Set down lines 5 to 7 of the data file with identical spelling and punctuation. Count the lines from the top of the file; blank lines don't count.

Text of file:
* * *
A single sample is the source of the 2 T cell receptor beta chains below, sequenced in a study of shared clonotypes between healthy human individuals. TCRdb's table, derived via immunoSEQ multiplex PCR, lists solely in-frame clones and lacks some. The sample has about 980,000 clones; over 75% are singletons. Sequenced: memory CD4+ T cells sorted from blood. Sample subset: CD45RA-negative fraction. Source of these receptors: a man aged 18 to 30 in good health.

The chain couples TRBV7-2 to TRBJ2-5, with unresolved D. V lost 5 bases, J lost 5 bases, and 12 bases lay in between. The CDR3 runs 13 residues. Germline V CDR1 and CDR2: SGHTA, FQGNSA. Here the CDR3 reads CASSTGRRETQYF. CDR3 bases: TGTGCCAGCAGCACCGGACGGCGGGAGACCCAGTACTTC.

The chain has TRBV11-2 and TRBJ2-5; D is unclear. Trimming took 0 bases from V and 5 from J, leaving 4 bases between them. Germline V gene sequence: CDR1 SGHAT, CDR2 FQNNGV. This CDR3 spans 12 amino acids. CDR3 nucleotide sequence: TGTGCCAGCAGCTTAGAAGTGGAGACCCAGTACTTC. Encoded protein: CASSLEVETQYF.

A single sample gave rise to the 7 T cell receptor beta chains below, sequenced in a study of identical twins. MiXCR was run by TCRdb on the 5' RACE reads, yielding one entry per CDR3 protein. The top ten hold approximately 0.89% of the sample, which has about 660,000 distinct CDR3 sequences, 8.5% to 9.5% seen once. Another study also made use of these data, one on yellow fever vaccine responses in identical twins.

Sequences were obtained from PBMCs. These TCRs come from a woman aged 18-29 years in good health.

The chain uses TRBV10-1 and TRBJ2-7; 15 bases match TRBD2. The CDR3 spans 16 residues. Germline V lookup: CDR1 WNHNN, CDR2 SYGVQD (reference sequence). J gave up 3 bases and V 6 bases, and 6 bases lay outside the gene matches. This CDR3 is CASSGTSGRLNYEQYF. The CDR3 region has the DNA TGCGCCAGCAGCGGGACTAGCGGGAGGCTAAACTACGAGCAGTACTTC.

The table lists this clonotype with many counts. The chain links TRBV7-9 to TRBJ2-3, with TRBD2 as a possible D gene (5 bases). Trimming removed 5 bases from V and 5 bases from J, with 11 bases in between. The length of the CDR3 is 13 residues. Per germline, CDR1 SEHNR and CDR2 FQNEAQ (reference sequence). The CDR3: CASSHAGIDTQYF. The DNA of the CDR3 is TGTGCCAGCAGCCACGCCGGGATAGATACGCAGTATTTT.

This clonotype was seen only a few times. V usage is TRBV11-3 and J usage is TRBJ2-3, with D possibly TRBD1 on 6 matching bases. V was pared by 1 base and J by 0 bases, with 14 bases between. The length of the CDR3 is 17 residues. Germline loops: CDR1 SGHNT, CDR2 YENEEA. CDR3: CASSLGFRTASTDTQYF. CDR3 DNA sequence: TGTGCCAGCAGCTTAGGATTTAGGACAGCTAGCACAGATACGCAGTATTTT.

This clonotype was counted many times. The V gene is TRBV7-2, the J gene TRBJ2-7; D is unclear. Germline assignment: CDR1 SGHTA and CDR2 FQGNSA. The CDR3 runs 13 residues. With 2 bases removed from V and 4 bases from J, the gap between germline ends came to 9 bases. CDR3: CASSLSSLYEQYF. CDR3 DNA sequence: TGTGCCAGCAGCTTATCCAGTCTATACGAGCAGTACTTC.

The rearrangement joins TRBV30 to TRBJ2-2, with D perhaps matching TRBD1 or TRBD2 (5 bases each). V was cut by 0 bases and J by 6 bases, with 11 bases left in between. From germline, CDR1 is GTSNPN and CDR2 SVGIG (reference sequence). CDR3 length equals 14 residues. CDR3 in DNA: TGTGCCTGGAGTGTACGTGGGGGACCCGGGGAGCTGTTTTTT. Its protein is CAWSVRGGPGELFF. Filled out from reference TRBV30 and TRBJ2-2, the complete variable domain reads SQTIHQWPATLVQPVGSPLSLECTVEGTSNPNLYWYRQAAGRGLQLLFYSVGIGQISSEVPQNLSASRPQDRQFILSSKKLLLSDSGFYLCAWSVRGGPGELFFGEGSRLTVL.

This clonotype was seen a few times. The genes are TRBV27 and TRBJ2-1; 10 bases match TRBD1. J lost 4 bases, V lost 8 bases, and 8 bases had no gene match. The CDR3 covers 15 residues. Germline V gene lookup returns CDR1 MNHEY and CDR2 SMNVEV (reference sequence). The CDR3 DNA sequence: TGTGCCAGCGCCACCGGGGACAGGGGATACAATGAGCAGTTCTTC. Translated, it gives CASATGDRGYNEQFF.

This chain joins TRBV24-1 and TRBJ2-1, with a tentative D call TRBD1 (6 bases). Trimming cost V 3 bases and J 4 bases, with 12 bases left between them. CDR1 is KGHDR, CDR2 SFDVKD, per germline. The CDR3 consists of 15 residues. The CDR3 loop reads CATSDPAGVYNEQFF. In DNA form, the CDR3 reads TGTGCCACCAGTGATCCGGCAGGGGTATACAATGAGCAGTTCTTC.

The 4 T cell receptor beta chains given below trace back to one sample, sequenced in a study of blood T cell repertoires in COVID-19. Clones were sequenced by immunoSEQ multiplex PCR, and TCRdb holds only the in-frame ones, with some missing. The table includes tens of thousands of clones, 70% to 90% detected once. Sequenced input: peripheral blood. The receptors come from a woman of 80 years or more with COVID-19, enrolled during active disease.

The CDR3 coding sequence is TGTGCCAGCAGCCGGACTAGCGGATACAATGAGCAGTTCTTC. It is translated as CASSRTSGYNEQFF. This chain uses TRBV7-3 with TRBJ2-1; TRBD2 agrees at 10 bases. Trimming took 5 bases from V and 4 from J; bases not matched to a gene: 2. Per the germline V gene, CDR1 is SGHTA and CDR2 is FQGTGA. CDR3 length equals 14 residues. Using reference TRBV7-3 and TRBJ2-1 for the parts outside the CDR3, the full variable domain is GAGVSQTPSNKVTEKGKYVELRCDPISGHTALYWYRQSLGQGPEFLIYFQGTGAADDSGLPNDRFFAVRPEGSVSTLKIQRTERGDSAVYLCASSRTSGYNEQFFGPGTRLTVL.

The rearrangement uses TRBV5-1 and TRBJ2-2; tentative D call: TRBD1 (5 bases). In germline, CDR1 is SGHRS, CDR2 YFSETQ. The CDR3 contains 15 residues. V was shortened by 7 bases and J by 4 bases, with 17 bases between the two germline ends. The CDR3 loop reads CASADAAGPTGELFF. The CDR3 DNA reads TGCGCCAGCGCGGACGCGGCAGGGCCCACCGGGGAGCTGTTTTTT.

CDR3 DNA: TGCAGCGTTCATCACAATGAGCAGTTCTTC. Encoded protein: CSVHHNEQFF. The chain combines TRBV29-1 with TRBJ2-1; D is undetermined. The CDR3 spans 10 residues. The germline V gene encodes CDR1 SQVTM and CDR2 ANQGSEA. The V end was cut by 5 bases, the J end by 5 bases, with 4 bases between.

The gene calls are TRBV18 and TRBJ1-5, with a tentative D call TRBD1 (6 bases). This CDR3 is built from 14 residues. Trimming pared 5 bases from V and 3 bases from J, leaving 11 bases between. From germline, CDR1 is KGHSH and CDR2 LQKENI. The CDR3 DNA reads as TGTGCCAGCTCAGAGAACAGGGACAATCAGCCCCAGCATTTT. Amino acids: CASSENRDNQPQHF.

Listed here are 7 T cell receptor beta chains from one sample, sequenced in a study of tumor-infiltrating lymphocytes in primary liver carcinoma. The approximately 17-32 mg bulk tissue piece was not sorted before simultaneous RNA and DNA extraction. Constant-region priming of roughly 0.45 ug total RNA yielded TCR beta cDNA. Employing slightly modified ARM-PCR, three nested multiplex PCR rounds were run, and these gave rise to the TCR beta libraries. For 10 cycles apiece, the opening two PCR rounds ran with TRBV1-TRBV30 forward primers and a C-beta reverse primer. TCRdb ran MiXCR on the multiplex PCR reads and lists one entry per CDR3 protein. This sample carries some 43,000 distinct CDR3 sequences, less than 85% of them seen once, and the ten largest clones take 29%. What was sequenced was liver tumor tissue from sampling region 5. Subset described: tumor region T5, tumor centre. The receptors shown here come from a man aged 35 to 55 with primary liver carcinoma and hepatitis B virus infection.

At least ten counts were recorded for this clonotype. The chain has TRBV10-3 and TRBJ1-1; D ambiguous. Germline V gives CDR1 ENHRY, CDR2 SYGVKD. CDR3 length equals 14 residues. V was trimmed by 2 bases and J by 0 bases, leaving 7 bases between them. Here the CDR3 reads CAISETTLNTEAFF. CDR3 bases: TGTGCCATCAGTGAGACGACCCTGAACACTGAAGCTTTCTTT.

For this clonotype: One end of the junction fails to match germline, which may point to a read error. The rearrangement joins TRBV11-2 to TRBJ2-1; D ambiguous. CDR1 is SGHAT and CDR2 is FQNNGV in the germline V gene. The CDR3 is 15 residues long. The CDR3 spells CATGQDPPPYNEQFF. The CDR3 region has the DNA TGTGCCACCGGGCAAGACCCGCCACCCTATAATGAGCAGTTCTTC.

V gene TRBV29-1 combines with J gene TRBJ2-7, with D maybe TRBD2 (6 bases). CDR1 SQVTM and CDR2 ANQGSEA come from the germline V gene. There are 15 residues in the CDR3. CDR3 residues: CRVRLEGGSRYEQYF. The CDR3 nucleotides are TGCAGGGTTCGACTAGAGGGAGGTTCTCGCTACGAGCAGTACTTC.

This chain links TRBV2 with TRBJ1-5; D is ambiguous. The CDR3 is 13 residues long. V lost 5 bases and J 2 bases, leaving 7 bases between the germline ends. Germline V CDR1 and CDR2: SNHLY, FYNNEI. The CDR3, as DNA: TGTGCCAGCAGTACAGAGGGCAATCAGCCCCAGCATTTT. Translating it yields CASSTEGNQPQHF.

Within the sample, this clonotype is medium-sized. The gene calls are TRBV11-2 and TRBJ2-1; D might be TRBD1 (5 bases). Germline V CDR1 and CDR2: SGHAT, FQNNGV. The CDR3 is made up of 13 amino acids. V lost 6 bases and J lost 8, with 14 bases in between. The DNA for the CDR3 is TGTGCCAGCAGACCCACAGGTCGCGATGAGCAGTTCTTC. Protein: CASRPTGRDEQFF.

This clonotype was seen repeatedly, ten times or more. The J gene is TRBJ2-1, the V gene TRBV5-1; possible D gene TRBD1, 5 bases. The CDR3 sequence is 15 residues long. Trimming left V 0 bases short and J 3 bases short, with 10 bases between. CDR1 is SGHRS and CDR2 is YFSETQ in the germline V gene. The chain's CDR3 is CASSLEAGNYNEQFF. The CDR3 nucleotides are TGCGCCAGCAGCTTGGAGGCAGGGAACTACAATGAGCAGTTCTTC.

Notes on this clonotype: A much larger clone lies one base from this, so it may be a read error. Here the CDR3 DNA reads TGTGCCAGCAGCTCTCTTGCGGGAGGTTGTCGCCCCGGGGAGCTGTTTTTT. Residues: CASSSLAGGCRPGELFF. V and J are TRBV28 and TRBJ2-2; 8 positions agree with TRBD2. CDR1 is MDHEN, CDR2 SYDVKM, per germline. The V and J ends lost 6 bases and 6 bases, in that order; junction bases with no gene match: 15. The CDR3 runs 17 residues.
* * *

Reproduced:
Sequences were obtained from PBMCs. These TCRs come from a woman aged 18-29 years in good health.

The chain uses TRBV10-1 and TRBJ2-7; 15 bases match TRBD2. The CDR3 spans 16 residues. Germline V lookup: CDR1 WNHNN, CDR2 SYGVQD (reference sequence). J gave up 3 bases and V 6 bases, and 6 bases lay outside the gene matches. This CDR3 is CASSGTSGRLNYEQYF. The CDR3 region has the DNA TGCGCCAGCAGCGGGACTAGCGGGAGGCTAAACTACGAGCAGTACTTC.

The table lists this clonotype with many counts. The chain links TRBV7-9 to TRBJ2-3, with TRBD2 as a possible D gene (5 bases). Trimming removed 5 bases from V and 5 bases from J, with 11 bases in between. The length of the CDR3 is 13 residues. Per germline, CDR1 SEHNR and CDR2 FQNEAQ (reference sequence). The CDR3: CASSHAGIDTQYF. The DNA of the CDR3 is TGTGCCAGCAGCCACGCCGGGATAGATACGCAGTATTTT.